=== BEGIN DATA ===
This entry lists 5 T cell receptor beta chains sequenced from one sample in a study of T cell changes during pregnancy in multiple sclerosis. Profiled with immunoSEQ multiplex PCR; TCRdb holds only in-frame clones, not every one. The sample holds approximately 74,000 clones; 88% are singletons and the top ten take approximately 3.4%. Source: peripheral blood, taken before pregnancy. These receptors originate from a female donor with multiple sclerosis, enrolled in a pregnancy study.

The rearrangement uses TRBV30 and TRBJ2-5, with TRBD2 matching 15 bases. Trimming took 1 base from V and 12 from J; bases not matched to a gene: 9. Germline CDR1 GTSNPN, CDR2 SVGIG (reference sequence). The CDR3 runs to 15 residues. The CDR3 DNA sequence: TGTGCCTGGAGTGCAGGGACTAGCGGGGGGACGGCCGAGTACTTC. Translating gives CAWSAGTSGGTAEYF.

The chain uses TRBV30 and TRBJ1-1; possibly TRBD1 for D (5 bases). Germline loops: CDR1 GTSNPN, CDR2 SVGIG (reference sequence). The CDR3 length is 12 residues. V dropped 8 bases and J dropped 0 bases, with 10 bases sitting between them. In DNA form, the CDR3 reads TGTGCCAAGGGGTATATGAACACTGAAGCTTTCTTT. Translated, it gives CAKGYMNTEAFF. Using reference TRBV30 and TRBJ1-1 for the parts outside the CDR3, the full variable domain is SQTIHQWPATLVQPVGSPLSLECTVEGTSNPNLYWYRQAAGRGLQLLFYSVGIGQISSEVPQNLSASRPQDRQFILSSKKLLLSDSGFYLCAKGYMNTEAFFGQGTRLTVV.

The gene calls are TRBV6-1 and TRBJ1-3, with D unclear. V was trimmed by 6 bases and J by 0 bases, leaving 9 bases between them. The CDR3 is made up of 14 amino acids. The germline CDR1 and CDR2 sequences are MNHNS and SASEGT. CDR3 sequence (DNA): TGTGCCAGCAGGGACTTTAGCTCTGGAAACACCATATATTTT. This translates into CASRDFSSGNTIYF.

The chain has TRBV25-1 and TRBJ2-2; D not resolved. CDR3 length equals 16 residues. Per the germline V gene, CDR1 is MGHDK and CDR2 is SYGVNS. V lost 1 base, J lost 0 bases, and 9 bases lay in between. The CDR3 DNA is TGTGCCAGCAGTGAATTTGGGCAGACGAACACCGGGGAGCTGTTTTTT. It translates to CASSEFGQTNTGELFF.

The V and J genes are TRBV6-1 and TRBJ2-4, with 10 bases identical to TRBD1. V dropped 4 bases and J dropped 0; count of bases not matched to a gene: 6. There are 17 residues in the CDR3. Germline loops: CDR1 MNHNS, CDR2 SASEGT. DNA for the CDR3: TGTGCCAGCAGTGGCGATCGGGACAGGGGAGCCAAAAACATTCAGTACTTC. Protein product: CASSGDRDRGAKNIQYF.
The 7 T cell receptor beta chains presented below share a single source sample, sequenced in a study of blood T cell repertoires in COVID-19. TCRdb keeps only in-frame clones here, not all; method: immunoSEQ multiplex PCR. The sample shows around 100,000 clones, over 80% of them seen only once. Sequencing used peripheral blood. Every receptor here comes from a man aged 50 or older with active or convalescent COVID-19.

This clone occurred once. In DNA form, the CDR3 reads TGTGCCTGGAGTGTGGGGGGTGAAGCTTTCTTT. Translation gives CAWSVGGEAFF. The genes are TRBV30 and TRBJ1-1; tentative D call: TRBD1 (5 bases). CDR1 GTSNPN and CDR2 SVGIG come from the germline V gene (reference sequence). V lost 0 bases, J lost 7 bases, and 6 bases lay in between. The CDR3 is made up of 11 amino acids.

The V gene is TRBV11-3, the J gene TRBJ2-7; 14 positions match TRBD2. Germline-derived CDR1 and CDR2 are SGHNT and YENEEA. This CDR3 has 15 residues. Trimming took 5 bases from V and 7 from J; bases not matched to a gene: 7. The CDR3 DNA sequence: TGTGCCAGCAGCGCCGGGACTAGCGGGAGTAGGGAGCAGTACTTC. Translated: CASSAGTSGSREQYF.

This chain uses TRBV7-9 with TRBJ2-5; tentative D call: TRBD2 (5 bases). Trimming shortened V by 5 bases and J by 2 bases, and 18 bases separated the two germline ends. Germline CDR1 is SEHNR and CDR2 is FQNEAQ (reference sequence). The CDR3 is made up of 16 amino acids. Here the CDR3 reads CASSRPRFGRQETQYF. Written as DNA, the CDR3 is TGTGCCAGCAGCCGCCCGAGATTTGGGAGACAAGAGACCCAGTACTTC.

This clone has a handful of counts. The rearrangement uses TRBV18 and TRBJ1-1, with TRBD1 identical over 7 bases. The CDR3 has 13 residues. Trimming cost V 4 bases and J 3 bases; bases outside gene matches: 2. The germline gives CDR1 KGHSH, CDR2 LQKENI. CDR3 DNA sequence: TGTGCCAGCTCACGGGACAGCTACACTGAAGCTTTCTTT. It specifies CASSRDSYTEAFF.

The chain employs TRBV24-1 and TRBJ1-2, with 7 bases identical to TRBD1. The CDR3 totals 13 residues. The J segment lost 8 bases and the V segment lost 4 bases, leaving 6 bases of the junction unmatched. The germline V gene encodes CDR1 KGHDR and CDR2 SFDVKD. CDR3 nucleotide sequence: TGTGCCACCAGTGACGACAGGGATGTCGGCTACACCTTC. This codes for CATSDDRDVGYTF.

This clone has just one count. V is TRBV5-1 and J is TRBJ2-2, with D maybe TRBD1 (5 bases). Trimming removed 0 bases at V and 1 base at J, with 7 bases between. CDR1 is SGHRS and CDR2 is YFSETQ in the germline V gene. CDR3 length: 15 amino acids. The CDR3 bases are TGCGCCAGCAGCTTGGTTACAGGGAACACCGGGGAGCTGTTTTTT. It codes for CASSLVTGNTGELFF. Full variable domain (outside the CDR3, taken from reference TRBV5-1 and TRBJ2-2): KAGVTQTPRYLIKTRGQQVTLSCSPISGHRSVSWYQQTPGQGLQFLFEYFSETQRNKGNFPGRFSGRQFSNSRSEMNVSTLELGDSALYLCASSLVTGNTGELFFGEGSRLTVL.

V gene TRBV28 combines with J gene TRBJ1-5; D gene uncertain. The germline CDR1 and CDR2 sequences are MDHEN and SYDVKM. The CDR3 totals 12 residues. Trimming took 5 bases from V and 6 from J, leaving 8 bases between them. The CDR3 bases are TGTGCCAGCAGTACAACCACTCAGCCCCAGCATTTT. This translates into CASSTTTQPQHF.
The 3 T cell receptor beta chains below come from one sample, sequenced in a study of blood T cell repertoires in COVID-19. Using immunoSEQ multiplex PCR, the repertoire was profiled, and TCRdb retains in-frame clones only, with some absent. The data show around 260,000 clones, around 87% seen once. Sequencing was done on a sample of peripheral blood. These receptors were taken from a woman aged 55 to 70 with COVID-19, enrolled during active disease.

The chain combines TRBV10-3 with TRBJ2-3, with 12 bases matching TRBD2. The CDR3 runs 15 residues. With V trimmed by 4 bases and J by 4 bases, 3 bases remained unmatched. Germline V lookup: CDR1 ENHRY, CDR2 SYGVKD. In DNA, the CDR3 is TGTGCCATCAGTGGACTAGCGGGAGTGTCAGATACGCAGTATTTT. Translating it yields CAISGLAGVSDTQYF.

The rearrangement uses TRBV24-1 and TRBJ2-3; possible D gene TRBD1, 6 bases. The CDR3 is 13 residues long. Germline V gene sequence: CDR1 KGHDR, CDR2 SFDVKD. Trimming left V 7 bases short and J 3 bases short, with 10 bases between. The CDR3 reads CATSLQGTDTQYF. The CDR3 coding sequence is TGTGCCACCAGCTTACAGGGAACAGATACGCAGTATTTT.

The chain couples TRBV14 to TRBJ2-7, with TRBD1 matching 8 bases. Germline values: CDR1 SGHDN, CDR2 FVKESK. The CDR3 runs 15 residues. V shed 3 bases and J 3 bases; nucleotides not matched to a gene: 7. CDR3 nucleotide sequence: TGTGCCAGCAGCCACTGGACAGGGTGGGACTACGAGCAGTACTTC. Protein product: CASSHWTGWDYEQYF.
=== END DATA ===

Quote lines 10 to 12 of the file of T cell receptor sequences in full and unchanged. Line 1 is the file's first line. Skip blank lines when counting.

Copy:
This chain uses TRBV7-9 with TRBJ2-5; tentative D call: TRBD2 (5 bases). Trimming shortened V by 5 bases and J by 2 bases, and 18 bases separated the two germline ends. Germline CDR1 is SEHNR and CDR2 is FQNEAQ (reference sequence). The CDR3 is made up of 16 amino acids. Here the CDR3 reads CASSRPRFGRQETQYF. Written as DNA, the CDR3 is TGTGCCAGCAGCCGCCCGAGATTTGGGAGACAAGAGACCCAGTACTTC.

This clone has a handful of counts. The rearrangement uses TRBV18 and TRBJ1-1, with TRBD1 identical over 7 bases. The CDR3 has 13 residues. Trimming cost V 4 bases and J 3 bases; bases outside gene matches: 2. The germline gives CDR1 KGHSH, CDR2 LQKENI. CDR3 DNA sequence: TGTGCCAGCTCACGGGACAGCTACACTGAAGCTTTCTTT. It specifies CASSRDSYTEAFF.

The chain employs TRBV24-1 and TRBJ1-2, with 7 bases identical to TRBD1. The CDR3 totals 13 residues. The J segment lost 8 bases and the V segment lost 4 bases, leaving 6 bases of the junction unmatched. The germline V gene encodes CDR1 KGHDR and CDR2 SFDVKD. CDR3 nucleotide sequence: TGTGCCACCAGTGACGACAGGGATGTCGGCTACACCTTC. This codes for CATSDDRDVGYTF.